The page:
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Hospital Chaplin Seeks to Expand Spiritual Services to All Walks of Faith in Redlands Community

  • Category: Press Room
  • Posted On:
  • Written By: Redlands Community Hospital

REDLANDS, CA-- Reverend Paul Reed, Ph. D, Redlands Community Hospital’s newly appointed chaplain, welcomed clergy from the Redlands area communities to the hospital’s First Annual Clergy Appreciation Luncheon on October 13. October is designated as National Clergy Appreciation Month.

In his presentation, Reverend Reed shared with the spiritual leaders the specific programs and services that the hospital offers, designed to provide solace and comfort to those facing end of live and other difficult medical care decisions. Community clergy were invited to join Reverend Reed by volunteering their services to assist patients and visitors in need.

“Our luncheon will be an annual event and we hope to expand our programs for the area’s spiritual community to better serve all walks of faith,” said Reverend Reed. “Our goal is to put the needs of our patients and visitors first. It is especially important to engage and enlighten our spiritual community leaders of the resources available.”

Reverend Reed began his role as Redlands Community Hospital chaplain this summer and offers daily spiritual care for the diverse population of hospital patients. He works closely with physicians, nurses, and employees throughout the hospital to ensure that the spiritual needs of the patients are addressed just as compassionately as their clinical care needs. “We could not be more pleased to welcome Reverend Reed to the hospital,” said Jim Holmes, CEO and president of Redlands Community Hospital, who attended the luncheon.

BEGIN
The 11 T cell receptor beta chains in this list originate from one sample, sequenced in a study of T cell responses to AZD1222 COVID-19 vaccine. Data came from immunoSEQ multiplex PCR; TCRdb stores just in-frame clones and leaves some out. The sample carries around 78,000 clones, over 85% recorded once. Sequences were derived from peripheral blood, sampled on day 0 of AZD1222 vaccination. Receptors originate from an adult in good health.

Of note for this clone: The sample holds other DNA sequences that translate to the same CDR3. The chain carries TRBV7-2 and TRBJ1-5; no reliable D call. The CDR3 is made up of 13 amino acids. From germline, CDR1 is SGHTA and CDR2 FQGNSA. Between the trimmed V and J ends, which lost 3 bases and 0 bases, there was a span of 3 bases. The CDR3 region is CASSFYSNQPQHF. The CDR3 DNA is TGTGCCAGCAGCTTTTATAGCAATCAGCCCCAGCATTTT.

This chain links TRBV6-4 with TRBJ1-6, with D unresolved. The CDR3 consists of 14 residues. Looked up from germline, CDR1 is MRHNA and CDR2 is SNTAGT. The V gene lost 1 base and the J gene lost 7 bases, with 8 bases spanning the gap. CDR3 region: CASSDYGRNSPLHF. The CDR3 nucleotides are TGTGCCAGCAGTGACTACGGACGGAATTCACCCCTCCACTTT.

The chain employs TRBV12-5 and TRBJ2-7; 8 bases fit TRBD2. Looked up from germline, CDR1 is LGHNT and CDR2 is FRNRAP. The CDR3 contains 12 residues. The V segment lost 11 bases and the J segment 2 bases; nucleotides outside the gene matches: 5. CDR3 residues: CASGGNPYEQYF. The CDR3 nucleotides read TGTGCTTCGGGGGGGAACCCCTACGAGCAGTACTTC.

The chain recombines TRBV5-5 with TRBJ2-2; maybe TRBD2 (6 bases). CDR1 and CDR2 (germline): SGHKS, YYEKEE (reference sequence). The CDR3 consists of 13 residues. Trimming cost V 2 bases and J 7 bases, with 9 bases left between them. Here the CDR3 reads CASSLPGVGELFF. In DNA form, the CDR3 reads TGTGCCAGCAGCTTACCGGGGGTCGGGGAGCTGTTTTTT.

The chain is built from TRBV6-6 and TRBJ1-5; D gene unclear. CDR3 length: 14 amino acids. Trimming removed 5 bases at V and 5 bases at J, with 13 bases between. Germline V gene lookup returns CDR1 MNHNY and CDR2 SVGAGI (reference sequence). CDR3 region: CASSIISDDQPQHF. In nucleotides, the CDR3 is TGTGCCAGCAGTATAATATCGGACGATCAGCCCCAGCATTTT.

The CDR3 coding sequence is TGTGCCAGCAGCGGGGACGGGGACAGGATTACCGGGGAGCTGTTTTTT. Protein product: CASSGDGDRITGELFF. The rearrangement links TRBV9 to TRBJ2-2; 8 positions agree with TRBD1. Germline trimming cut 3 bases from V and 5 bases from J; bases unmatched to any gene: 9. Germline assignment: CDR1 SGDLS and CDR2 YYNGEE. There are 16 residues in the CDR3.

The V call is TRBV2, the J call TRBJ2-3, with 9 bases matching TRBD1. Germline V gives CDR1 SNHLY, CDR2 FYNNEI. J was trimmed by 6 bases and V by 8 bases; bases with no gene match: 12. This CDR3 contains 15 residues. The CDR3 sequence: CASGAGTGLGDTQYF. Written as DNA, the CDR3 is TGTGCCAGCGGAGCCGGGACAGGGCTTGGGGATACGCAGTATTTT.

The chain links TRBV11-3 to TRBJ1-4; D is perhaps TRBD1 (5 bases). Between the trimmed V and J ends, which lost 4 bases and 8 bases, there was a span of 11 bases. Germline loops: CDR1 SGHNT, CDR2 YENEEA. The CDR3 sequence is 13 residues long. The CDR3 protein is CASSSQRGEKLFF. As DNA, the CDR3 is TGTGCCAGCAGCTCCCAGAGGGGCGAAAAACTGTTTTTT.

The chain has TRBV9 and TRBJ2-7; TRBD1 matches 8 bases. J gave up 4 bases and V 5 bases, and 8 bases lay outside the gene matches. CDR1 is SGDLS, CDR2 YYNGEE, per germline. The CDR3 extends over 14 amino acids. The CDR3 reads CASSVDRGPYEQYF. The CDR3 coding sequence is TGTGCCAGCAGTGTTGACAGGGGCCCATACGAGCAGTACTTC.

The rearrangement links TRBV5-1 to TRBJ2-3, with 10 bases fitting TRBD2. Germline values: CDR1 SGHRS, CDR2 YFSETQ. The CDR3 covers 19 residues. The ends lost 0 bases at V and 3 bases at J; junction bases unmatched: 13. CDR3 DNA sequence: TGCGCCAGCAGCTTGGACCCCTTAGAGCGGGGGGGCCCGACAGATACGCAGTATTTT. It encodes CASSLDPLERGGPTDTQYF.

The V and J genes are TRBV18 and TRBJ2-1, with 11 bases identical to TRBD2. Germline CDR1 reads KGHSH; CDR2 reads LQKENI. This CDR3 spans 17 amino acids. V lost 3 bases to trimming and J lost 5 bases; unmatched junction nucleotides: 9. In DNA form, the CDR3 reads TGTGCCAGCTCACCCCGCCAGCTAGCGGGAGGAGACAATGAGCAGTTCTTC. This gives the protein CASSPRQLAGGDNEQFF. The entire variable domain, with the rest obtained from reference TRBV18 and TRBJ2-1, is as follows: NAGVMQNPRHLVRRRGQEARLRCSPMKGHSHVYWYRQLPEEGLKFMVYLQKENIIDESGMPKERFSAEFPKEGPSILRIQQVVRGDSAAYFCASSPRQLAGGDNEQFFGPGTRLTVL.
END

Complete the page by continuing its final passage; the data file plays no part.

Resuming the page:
“We look forward to him enriching our spiritual programs with his expertise, and envision developing a long and inspirational relationship with our employees, patients and their families.” Reverend Reed oversees a variety of programs at the hospital, and is currently creating the ‘No One Dies Alone’ program—a service that provides ‘compassionate companions’ to people who are near death and have no friends and family locally. He also hopes to revitalize the volunteer program within the pastoral care services department, and provide seminars on end of life and medical ethics. He is currently working on special grief recovery events which will be offered twice a year.

“I am excited to work the patients, visitors and staff,” said Reed. “I look forward to work at an institution with a long tradition of meeting both the spiritual and medical needs of our community.”